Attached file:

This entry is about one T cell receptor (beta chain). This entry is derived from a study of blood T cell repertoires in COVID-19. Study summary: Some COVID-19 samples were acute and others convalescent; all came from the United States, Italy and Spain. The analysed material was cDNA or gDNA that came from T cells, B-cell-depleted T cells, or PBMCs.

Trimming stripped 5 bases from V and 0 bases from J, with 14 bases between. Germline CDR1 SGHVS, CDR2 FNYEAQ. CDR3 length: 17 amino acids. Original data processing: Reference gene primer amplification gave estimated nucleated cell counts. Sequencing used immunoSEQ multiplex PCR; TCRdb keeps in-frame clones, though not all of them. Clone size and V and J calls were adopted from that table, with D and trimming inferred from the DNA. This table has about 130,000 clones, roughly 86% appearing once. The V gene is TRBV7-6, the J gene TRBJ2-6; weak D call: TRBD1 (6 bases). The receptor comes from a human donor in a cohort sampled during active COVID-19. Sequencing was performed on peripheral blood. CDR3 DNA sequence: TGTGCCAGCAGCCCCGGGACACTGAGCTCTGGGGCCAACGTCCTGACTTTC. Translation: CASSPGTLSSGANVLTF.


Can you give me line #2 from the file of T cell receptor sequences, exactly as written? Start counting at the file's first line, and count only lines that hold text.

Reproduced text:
Trimming stripped 5 bases from V and 0 bases from J, with 14 bases between. Germline CDR1 SGHVS, CDR2 FNYEAQ. CDR3 length: 17 amino acids. Original data processing: Reference gene primer amplification gave estimated nucleated cell counts. Sequencing used immunoSEQ multiplex PCR; TCRdb keeps in-frame clones, though not all of them. Clone size and V and J calls were adopted from that table, with D and trimming inferred from the DNA. This table has about 130,000 clones, roughly 86% appearing once. The V gene is TRBV7-6, the J gene TRBJ2-6; weak D call: TRBD1 (6 bases). The receptor comes from a human donor in a cohort sampled during active COVID-19. Sequencing was performed on peripheral blood. CDR3 DNA sequence: TGTGCCAGCAGCCCCGGGACACTGAGCTCTGGGGCCAACGTCCTGACTTTC. Translation: CASSPGTLSSGANVLTF.